A few days ago, Limited Run Games revealed that the long-awaited Wii U physical edition of the popular Metroid homage Axiom Verge was finally going to be released on March 29. While that bit of news garnered more than a few responses of “huh, that’s interesting,” the far more interesting story emerged alongside the announcement. Dan Adelman, a producer for Axiom Verge, took to Twitter to reveal a long, twisting account that explains the Wii U physical edition’s delay, as well as the reasons for his lawsuit against the edition’s former European publisher, Badland Publishing.
Limited Run Games just announced the long-awaited release details for Axiom Verge Wii U. (Link to actual tweet: https://t.co/uyExyFDG2L)
We’ve been quiet about it until now, but Badland Games ripped us (me and Tom Happ) off as well. Here are some of the details: [1/14] pic.twitter.com/PEzDAzNHDR
— Dan Adelman (@Dan_Adelman) March 15, 2019
In his account, Adelman says both he and Tom Happ, Axiom Verge’s creator, went with Badland Publishing (which is also publishing The Occupation and Nightmare Boy) for the European physical release of the game because Badland promised a generous deal. Not only would the company match what other publishers were offering in terms of revenue share, but would also contribute a whopping 75 percent of its cut in order to create a trust fund to support Happ’s child Alastair, born with Kernicterus.
Adelman alleges that when it came time for Badland to pay its share and put down money for Alastair’s health fund, communications with the publisher went dark. He says that he’s suing the company for at least $200,000, but that “because of the international nature of the suit, it’s proving hard to make headway.” Adelman ended his account by claiming Badland Publishing “has literally stolen money from a disabled toddler.”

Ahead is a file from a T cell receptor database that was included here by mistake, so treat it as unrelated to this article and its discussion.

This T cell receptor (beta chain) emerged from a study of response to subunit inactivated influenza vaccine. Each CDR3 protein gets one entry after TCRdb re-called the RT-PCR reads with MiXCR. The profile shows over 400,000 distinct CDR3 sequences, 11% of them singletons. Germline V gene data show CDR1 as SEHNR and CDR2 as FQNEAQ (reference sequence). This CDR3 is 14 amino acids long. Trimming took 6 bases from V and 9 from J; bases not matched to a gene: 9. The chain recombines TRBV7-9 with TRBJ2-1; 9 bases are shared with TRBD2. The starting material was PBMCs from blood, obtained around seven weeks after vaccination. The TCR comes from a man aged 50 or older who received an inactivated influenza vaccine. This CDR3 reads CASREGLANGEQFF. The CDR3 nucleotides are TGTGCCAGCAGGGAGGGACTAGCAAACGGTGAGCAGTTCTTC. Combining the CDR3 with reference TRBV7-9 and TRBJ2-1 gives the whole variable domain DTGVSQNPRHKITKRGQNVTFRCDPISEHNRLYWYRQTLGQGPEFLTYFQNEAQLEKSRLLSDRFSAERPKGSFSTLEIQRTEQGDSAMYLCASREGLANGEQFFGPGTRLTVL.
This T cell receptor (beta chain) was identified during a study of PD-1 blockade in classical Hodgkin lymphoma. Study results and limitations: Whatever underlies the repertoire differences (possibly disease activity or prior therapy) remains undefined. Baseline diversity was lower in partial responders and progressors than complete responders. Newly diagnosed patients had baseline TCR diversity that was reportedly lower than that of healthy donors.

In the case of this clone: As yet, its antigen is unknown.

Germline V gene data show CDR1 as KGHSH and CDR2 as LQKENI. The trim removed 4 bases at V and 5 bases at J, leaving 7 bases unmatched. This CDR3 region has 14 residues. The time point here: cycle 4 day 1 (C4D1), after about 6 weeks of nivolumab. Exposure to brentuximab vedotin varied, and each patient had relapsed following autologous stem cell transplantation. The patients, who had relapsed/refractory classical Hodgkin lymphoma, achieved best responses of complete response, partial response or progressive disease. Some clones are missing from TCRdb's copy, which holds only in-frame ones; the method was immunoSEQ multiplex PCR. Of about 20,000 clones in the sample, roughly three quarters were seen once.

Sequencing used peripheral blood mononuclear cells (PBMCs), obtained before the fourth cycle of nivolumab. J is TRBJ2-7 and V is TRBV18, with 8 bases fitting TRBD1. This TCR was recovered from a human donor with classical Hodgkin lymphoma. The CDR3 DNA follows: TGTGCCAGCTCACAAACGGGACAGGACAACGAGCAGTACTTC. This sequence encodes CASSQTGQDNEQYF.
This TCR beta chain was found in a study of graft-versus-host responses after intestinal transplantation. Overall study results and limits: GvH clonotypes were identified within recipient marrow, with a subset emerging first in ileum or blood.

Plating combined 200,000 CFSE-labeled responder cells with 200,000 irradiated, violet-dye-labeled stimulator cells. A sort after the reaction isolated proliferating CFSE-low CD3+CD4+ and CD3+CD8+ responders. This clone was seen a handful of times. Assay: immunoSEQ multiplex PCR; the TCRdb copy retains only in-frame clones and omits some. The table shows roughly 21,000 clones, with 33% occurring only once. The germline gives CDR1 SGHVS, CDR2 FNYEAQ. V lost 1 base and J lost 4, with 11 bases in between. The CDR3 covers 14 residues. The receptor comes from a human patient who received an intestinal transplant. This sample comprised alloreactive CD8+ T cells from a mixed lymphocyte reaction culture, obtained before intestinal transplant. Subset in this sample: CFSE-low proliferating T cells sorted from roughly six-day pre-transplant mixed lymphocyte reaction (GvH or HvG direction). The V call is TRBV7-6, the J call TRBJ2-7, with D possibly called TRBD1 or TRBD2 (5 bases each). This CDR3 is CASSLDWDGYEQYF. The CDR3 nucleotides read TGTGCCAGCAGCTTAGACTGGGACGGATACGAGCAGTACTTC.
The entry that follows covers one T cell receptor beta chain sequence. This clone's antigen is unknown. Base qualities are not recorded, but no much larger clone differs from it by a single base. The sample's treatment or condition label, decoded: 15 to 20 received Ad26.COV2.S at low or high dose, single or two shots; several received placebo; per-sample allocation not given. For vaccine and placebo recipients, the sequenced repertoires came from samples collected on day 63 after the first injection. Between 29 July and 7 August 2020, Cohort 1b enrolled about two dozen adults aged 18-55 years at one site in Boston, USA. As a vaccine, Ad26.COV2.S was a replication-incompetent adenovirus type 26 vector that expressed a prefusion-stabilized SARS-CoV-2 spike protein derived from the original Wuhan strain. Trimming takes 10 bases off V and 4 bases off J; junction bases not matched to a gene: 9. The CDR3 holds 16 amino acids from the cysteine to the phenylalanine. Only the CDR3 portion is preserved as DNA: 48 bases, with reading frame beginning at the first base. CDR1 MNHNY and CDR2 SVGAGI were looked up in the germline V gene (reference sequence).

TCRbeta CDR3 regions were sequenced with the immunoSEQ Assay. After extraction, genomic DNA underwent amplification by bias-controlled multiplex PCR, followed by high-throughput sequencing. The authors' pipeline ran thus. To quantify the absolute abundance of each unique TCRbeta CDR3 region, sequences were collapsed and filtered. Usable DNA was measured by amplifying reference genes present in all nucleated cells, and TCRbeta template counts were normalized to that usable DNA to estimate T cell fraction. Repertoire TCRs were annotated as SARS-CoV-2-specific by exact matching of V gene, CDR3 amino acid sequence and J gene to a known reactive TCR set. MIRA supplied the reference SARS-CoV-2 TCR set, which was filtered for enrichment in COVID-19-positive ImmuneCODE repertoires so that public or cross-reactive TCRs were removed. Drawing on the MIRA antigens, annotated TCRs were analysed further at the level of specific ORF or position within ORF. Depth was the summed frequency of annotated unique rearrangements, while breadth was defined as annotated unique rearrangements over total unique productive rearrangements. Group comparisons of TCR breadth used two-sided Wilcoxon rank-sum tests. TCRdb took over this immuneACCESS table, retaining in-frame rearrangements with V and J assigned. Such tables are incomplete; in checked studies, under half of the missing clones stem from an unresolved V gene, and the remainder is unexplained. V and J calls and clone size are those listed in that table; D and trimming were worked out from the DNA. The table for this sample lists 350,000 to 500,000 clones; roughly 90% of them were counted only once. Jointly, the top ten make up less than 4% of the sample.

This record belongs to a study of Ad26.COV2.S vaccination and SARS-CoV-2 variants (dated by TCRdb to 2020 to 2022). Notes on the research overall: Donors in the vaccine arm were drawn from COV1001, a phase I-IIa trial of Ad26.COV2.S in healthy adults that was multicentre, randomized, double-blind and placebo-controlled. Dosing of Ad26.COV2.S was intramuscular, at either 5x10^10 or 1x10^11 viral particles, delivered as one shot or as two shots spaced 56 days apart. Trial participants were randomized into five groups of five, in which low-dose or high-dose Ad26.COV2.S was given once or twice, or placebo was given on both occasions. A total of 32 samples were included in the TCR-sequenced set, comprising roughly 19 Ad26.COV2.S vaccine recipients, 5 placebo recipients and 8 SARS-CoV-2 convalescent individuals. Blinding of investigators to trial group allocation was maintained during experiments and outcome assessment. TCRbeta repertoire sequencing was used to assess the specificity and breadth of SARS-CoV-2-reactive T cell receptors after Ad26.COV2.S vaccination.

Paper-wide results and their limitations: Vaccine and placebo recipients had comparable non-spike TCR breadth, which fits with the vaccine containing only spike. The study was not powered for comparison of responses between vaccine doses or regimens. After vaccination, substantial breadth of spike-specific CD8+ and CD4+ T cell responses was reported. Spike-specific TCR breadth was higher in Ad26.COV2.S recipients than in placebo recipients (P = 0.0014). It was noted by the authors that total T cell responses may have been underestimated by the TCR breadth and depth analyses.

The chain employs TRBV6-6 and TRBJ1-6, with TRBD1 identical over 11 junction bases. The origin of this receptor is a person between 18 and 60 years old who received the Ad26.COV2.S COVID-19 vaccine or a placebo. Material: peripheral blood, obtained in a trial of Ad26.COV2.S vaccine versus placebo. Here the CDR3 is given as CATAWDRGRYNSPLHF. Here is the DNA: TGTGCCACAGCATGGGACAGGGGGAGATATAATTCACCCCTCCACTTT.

A few hours after Adelman’s tweets, Badland Publishing CEO Luis Quintans responded to the comments, and the various articles that had been published about them, with a statement stating that the company’s financial circumstances made it difficult to stick to the original timeline it proposed, but that the company had every intention of repaying the debt. You can read the statement in full here:
We’ve reached out to Adelman for his thoughts on Badland’s statement. Here’s what he said:
If BadLand can make good on its end of our business arrangement, I harbor no ill will toward Luis or anyone else at BadLand. That said, they haven’t demonstrated any serious attempt to make good on what they owe. Over the course of a couple months, we had discussed and agreed to terms under which they would pay Tom, but when I sent them a payment plan, I didn’t hear back for a couple weeks. I asked them to get back to me, but they said they were discussing it with their lawyer and would get back to me ASAP. That was in early August and was the last email I received from them. (For context, Axiom Verge: Multiverse Edition launched in Europe on January 26, 2018. It normally takes about 3-4 months after launch for the revenues to come in so that developers can be paid.)
It was around this time that I decided to retain a lawyer, as I was getting the sense they were just stalling for time. Since then, they have published multiple games so they must have had cash at their disposal. Their decision to use that cash to publish more games instead of to pay their existing debts was a deliberate choice they made.
I do hope they re-engage with us as well as Limited Run Games. As I said, I’m sure I speak for Tom when I say that neither of us harbors any ill will toward the company. We just want to get this resolved, as the amounts involved would have a meaningful impact on Tom’s and Alastair’s life.
Usually, these sort of situations are very complicated, with shades of gray about the whole matter. However, Quintans’ convoluted response isn’t doing a lot to engender sympathy to the publisher’s situation.
[We updated this piece on March 16 at 3:21 PM Central to include Adelman’s response to Badland’s statement.]